Map Camp, London 2018


The second year of Map Camp is nearly upon us. If you are joining us tomorrow (3rd October) we’d love to hear about your highlights from the day, questions you might have for the community and just the chance to bring some of the insights and stories from the event to those who are unable to attend.



Presentation #1: Using maps to create focus and leverage,
by Liam Maxwell

Note: All posts here are editable. Feel free to add your thoughts!

My highlights:

  • Becoming open was the key to improvement. Lack of change was in the interest of existing providers who were selling legacy.

  • Existing government structure did not support cooperation. Change was not about the tech, and could not be procured. Without building situational awareness, change would not be possible. Making people aware of the situation and allowing them do make their own decisions is the right thing to do. (Note: mentioned by @swardley a couple of times - people are not daft, but trapped in the system).

  • A map highlights where you should focus on research, and where you should use available solutions. You do not want to build everything by yourself.

  • The future will be impacted by Digital Identity. This makes me think what does it mean for me, personally.

  • 4 000 000 GBP savings because people have better access to the information on Gov web pages and do not call the services as often as they did (reduction by half).

  • A Forbes article by Matt Balantine.


Presentation #2: Mapping a new venture
by Rachel Murphy

Note: All posts here are editable. Feel free to add your thoughts!


  • Significant savings were made with mapping:

    @Rachel0404 used Wardley Mapping at these companies. £35 million in cost savings over 5 years at DoE and use of Pioneer, Settler, Town Planer at NHS. #map18 #mapcamp @lefep

    — Glen Robinson (@GlenPRobinson) October 3, 2018
  • Initial gut feeling about a market opportunity was validated with the mapping, and user identification revealed what to expect from the market.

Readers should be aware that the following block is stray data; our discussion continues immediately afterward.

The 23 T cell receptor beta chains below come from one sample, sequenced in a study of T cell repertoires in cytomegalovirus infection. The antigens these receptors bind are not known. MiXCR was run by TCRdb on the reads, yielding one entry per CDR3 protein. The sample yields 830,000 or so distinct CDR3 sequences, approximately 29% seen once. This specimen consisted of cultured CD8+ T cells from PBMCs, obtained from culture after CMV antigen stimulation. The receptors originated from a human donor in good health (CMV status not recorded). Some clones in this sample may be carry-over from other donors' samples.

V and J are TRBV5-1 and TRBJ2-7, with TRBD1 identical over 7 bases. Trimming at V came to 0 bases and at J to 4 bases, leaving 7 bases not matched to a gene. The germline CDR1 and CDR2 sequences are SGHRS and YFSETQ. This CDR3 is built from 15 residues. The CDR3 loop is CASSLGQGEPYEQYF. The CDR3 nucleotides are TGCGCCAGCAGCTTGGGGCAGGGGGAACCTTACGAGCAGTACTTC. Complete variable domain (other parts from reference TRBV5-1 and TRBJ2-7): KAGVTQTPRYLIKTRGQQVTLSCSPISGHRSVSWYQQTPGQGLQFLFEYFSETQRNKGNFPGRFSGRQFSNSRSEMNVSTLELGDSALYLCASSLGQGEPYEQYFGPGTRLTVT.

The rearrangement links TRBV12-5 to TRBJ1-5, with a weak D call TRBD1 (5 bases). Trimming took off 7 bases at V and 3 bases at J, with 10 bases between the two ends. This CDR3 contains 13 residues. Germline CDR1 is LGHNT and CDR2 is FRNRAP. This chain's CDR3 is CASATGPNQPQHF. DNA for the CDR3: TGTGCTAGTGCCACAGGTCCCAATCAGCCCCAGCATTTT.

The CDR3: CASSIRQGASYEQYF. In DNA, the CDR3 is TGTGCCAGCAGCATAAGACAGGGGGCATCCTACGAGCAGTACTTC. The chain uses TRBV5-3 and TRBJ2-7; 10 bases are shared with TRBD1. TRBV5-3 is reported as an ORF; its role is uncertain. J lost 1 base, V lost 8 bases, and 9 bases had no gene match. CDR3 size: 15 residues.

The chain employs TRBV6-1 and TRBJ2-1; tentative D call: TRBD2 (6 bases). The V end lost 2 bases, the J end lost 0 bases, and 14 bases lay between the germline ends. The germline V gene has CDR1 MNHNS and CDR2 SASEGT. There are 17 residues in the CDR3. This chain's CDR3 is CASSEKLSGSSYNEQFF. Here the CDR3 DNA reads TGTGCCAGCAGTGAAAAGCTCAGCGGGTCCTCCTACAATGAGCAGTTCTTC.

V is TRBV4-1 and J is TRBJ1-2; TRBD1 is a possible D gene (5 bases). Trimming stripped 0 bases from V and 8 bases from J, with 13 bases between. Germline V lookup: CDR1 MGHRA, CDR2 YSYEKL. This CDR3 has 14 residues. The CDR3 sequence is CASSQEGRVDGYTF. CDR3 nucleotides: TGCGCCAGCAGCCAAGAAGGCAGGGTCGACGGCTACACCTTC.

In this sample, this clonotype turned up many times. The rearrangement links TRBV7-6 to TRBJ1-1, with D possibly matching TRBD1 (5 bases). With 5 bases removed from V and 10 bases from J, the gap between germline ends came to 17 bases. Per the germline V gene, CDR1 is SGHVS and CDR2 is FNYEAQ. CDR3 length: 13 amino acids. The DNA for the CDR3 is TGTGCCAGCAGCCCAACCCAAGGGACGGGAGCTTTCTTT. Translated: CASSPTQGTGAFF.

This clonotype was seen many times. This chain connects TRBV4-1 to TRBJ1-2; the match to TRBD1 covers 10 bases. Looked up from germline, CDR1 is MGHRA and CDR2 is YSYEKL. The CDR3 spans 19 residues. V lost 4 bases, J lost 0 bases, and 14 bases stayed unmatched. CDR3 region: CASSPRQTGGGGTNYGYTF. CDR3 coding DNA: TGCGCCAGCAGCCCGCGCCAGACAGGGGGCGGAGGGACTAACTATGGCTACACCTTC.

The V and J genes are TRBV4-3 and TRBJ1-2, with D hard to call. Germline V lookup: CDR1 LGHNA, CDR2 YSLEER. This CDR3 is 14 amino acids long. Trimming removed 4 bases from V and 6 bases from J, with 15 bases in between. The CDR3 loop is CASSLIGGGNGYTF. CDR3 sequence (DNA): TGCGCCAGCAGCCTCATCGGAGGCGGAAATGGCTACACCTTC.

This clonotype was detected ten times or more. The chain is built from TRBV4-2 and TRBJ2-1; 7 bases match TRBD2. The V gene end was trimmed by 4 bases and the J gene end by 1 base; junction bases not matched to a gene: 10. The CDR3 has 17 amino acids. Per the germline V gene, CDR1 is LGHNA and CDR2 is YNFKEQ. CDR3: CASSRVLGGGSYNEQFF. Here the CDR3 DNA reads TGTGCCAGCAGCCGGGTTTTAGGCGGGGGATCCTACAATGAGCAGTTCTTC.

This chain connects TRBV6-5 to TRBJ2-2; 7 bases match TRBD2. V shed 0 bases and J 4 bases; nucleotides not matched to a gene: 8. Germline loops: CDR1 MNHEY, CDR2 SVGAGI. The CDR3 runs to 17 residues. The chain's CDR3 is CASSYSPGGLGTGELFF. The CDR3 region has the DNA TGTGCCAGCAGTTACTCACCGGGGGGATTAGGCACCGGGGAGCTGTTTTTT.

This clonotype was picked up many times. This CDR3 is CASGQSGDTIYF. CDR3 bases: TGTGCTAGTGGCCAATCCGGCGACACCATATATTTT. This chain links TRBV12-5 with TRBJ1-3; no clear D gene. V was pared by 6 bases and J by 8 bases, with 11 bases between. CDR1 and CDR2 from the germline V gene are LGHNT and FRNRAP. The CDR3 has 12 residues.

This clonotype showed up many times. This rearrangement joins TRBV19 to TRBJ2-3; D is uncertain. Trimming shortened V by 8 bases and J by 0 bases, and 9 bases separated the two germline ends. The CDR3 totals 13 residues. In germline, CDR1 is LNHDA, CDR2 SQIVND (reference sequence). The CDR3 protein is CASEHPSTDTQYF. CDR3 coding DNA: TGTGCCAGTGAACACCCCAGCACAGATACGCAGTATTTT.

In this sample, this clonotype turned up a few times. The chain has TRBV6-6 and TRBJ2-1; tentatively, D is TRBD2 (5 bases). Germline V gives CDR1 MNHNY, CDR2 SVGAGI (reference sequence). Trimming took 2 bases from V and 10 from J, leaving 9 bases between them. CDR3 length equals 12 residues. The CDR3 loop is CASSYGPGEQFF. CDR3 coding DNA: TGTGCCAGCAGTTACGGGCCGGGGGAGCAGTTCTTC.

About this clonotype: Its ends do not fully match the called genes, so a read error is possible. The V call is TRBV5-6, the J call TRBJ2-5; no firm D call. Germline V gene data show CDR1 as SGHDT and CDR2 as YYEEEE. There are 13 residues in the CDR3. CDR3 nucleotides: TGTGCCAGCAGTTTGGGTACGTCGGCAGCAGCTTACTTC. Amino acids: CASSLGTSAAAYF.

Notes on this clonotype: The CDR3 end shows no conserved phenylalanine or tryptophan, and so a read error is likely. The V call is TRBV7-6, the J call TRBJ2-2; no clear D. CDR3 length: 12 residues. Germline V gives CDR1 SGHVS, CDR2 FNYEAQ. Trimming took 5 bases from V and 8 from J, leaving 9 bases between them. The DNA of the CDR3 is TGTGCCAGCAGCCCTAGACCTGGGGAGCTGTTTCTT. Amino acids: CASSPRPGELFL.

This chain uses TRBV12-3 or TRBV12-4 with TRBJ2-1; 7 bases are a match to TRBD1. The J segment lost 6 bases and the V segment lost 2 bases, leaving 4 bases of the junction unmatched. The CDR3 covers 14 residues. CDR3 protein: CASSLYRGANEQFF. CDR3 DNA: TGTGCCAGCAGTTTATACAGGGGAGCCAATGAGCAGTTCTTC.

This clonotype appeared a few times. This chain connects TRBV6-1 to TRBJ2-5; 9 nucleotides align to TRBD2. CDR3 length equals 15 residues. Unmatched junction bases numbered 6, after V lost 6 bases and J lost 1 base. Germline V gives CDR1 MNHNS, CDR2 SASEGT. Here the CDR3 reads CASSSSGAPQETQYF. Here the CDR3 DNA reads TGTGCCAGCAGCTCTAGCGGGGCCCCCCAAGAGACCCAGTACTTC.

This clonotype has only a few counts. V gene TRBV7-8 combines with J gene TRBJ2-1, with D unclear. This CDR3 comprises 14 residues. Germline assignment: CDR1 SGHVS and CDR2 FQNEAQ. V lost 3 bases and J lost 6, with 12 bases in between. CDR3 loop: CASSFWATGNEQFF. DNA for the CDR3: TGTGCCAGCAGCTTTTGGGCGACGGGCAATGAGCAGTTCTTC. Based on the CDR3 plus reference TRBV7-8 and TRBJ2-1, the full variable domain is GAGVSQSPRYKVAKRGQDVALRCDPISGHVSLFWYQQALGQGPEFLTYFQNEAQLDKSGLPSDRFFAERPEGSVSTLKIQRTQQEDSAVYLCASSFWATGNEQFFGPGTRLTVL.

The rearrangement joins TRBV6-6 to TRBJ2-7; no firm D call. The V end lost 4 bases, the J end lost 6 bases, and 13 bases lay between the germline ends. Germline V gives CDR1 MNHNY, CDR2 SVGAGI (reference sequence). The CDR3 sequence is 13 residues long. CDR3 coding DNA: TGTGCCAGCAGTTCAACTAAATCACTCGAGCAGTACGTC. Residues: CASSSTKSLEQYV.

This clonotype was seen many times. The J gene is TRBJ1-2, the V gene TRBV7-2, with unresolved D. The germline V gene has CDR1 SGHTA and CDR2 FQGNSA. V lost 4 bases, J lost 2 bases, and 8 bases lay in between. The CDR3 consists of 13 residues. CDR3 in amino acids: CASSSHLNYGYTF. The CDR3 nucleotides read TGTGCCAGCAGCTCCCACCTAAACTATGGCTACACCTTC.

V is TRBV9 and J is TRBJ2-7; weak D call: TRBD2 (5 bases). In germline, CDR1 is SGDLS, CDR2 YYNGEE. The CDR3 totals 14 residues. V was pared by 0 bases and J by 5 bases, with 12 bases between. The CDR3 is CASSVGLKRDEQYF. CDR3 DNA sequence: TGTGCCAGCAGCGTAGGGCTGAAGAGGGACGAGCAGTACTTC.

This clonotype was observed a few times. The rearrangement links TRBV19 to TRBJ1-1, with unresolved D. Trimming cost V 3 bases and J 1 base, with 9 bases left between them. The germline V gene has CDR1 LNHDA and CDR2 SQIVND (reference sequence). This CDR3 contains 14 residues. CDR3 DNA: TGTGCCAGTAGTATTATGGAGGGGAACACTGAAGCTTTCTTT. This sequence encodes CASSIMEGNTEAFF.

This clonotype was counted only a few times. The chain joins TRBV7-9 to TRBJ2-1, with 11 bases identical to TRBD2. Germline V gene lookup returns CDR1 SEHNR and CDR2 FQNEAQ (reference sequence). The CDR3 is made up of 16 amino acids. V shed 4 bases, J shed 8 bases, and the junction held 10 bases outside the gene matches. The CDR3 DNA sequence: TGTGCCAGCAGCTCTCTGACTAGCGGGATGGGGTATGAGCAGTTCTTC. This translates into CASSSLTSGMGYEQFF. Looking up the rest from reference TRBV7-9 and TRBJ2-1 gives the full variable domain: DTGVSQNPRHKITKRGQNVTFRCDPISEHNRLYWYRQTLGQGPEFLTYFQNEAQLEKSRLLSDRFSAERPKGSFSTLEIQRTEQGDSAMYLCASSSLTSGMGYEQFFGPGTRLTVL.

The sense of confidence was emanating from the presentation, as the uncertainty has been tamed with maps.
    "We created a strategy based on evidence."!


Presentation #3. Mapping one’s regulatory world
by Julie Pierce

Note: All posts here are editable. Feel free to add your thoughts!

Before I describe my highlights - I need to mention that Julie gave a speech also a year ago, and I think she has shown this map, and commented something along those lines:

“This maps reveals the complexity of our environment”.

Such complexity makes it difficult to introduce any changes or even work, so one of her key messages this year was to map a single domain(problem) instead of an entire environment. And then she showed something truly amazing:

This is the state of a certain solution used by the Food Standards Agency before transformation:

And after following the mapping principles:

The moment she has revealed this slide, the audience gave applause not allowing Julie to speak. Indeed, words were not necessary to understand how simple was the new approach and the amount of expected savings. She later explained that the cost of maintaining this solution was reduced by 40%.

Further parts covered the Brexit and its impact on the British food market, as 90% of food is imported from EU, and the FSA will no longer be able to access and analyse foreign data to ensure the food is safe (no contamination, adulteration, related crimes, biological hazards or unexpected allergens).

Finally, she presented what the FSA is going to do:

This simple slide reveals the Strategy - a campaign about waste will be run to leverage shareholders greed (wasted money) and people care about the environment (wasted food has a lot of negative impact on the environment), and that pressure should force food suppliers to adheres to certain standards, amongst which there will be revealing data about how the food is produced.

Will it work? Probably yes, but it is a long-term game.

Do you think it would be possible to figure this out without a map?

Photos by @map_camp, CC-BY-SA, link to all of them.